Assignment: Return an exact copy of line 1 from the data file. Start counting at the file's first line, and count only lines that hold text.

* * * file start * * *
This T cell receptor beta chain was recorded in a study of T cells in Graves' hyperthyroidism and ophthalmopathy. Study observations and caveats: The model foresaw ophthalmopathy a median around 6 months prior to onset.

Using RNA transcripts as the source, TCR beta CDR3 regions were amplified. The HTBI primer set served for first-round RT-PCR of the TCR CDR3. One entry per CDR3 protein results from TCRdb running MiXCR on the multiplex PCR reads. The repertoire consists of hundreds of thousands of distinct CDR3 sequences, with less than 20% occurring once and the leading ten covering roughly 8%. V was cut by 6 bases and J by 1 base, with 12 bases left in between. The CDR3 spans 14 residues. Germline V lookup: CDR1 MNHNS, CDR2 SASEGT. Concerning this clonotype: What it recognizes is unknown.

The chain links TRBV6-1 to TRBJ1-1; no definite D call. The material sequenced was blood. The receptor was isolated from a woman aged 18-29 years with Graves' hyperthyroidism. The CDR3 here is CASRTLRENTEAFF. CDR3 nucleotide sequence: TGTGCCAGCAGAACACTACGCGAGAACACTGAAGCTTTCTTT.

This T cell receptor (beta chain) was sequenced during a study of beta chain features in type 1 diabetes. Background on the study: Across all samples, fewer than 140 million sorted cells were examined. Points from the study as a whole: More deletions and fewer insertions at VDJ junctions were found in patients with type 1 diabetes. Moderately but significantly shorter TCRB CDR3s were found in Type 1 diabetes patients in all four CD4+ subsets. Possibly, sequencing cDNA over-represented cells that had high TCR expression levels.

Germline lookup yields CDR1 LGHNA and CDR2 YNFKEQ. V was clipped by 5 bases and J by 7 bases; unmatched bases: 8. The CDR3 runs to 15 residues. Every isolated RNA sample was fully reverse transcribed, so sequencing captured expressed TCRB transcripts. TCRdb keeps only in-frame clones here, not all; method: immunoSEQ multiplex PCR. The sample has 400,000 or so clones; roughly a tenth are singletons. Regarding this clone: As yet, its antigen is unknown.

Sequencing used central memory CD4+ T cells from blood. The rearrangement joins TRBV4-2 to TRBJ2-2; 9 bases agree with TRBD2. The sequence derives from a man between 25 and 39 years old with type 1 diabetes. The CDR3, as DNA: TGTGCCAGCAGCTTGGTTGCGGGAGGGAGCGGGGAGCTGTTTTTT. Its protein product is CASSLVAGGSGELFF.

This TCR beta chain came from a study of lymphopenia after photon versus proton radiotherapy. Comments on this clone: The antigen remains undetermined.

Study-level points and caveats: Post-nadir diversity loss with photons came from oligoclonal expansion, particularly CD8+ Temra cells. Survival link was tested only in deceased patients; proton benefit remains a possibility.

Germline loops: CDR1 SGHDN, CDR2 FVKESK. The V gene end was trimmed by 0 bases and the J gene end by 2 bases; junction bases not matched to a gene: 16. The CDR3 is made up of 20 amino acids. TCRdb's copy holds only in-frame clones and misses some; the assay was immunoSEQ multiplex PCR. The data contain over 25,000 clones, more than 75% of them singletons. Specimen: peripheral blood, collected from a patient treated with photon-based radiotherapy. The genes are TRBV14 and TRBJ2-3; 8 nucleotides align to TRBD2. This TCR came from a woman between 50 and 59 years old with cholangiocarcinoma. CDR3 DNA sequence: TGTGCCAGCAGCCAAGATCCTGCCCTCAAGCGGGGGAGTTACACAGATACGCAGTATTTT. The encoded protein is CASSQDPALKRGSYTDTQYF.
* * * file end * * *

This T cell receptor beta chain was recorded in a study of T cells in Graves' hyperthyroidism and ophthalmopathy. Study observations and caveats: The model foresaw ophthalmopathy a median around 6 months prior to onset.